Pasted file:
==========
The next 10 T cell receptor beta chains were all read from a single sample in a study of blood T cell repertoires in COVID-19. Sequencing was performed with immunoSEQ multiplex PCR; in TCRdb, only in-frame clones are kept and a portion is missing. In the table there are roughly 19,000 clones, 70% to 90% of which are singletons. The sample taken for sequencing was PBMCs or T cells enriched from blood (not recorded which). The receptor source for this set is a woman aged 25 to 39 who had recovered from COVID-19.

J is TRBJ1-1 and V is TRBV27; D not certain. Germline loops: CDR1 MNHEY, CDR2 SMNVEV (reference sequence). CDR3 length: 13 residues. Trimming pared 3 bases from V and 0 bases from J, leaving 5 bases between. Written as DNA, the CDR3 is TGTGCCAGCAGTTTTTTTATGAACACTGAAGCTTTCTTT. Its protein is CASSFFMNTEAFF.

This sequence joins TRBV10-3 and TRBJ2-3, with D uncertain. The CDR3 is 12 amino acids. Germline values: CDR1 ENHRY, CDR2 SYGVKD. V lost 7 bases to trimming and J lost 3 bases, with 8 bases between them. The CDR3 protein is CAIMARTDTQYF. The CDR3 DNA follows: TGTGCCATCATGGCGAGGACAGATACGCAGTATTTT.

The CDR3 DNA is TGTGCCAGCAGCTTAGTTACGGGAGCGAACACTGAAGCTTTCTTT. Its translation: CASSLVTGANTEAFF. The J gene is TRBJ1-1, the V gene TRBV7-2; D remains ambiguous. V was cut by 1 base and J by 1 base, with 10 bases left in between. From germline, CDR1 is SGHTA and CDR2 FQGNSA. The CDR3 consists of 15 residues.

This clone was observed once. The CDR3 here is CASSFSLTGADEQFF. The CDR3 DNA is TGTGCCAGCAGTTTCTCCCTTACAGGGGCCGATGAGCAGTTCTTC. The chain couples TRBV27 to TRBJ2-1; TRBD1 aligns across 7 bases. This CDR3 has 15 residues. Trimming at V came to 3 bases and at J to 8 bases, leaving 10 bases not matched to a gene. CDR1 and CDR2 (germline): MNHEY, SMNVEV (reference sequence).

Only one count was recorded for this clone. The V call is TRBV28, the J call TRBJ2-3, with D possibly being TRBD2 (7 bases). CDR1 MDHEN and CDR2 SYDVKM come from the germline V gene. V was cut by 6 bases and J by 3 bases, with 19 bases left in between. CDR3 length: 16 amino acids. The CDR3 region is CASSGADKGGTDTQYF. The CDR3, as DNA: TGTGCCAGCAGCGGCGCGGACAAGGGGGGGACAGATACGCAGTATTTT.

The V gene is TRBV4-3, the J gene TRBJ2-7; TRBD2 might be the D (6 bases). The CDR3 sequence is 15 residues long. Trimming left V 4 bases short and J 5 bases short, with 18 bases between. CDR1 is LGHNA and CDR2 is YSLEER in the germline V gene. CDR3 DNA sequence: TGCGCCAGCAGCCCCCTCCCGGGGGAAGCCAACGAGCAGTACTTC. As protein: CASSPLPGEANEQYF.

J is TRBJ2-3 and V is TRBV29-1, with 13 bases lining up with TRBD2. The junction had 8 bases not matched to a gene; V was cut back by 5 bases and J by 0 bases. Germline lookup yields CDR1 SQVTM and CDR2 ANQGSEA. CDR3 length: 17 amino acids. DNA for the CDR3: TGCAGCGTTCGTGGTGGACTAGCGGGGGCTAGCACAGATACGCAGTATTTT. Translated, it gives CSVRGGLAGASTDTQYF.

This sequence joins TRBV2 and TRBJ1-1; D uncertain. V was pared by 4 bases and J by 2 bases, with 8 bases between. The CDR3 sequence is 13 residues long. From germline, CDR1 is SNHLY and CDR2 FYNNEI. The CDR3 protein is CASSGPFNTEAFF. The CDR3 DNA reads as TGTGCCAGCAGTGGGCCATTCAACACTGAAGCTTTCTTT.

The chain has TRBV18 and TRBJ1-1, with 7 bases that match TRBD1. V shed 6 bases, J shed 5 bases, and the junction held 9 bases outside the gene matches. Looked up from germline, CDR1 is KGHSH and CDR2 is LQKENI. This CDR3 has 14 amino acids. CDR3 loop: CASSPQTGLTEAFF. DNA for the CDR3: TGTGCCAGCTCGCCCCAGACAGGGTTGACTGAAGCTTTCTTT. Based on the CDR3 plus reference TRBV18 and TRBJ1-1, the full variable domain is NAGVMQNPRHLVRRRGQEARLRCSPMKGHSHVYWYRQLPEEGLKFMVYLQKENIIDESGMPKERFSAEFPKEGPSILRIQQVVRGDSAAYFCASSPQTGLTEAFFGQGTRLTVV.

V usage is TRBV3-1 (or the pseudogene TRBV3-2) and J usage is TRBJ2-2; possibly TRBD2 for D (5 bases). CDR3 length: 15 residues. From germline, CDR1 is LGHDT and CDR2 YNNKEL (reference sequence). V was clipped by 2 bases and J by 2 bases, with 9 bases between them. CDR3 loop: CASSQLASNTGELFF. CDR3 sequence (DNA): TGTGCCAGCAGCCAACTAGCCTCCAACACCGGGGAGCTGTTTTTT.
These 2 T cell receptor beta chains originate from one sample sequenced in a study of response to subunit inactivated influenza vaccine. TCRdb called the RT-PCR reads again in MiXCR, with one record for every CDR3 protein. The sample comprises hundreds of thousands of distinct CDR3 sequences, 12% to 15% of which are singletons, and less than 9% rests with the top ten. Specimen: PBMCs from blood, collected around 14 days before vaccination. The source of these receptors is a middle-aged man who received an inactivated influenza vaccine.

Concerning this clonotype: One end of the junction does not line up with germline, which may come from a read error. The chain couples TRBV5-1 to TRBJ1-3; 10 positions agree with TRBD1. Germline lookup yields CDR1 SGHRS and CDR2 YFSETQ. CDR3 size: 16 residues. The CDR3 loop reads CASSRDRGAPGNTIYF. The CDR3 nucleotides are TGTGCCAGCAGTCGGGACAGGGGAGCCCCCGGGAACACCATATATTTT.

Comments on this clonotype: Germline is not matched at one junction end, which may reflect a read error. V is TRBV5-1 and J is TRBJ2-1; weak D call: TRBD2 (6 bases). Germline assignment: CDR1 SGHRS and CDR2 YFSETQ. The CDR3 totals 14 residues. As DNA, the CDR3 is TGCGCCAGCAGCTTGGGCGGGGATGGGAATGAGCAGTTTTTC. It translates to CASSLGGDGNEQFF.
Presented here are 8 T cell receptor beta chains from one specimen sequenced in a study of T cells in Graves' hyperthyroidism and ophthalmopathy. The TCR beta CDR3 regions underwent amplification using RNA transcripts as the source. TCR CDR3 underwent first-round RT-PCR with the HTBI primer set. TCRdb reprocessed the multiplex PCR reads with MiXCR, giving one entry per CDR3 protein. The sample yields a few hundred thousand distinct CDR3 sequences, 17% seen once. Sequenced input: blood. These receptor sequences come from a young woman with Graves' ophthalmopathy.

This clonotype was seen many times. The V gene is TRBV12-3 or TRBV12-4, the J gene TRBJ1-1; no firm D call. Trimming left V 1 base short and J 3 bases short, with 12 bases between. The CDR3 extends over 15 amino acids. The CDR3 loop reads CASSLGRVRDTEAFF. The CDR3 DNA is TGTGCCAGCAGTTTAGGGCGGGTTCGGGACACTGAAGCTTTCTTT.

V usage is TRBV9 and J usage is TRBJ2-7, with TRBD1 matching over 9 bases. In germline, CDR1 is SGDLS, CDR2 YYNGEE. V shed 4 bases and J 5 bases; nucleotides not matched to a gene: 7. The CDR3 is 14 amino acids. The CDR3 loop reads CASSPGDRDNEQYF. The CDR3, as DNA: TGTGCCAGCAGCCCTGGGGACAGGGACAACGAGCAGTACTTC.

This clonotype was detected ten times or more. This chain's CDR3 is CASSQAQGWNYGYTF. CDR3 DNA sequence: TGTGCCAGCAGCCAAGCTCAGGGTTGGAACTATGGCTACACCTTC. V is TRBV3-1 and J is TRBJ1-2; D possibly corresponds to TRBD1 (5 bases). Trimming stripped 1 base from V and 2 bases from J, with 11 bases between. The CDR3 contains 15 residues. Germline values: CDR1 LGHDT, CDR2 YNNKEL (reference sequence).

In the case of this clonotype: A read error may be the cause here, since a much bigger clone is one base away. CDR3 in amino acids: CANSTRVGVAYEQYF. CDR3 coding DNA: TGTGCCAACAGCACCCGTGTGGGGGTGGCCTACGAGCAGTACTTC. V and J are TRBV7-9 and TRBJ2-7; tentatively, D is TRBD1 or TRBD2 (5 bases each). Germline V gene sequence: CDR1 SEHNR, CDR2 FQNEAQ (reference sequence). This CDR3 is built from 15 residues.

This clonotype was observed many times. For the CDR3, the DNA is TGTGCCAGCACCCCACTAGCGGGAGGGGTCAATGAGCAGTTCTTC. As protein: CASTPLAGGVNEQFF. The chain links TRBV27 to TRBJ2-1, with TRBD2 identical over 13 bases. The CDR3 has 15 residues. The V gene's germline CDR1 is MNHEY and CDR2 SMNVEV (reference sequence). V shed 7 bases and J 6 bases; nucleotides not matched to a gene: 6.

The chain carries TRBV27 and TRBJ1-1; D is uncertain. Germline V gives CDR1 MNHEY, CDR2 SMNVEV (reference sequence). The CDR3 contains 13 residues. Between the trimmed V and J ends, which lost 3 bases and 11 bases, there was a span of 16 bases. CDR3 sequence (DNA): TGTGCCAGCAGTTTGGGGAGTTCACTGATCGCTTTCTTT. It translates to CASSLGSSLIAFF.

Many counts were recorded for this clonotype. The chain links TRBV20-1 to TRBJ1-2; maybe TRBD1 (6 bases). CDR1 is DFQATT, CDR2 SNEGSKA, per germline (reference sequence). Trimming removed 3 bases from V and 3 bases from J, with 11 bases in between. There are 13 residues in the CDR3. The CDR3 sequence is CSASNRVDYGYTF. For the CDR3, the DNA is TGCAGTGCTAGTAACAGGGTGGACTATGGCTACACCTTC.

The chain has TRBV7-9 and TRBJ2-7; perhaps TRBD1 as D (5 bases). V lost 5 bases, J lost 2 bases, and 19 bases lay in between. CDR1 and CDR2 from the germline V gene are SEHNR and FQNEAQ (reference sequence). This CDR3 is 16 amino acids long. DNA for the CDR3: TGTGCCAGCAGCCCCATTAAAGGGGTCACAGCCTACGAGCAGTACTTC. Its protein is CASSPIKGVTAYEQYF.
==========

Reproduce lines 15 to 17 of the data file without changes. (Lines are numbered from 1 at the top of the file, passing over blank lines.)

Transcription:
Presented here are 8 T cell receptor beta chains from one specimen sequenced in a study of T cells in Graves' hyperthyroidism and ophthalmopathy. The TCR beta CDR3 regions underwent amplification using RNA transcripts as the source. TCR CDR3 underwent first-round RT-PCR with the HTBI primer set. TCRdb reprocessed the multiplex PCR reads with MiXCR, giving one entry per CDR3 protein. The sample yields a few hundred thousand distinct CDR3 sequences, 17% seen once. Sequenced input: blood. These receptor sequences come from a young woman with Graves' ophthalmopathy.

This clonotype was seen many times. The V gene is TRBV12-3 or TRBV12-4, the J gene TRBJ1-1; no firm D call. Trimming left V 1 base short and J 3 bases short, with 12 bases between. The CDR3 extends over 15 amino acids. The CDR3 loop reads CASSLGRVRDTEAFF. The CDR3 DNA is TGTGCCAGCAGTTTAGGGCGGGTTCGGGACACTGAAGCTTTCTTT.

V usage is TRBV9 and J usage is TRBJ2-7, with TRBD1 matching over 9 bases. In germline, CDR1 is SGDLS, CDR2 YYNGEE. V shed 4 bases and J 5 bases; nucleotides not matched to a gene: 7. The CDR3 is 14 amino acids. The CDR3 loop reads CASSPGDRDNEQYF. The CDR3, as DNA: TGTGCCAGCAGCCCTGGGGACAGGGACAACGAGCAGTACTTC.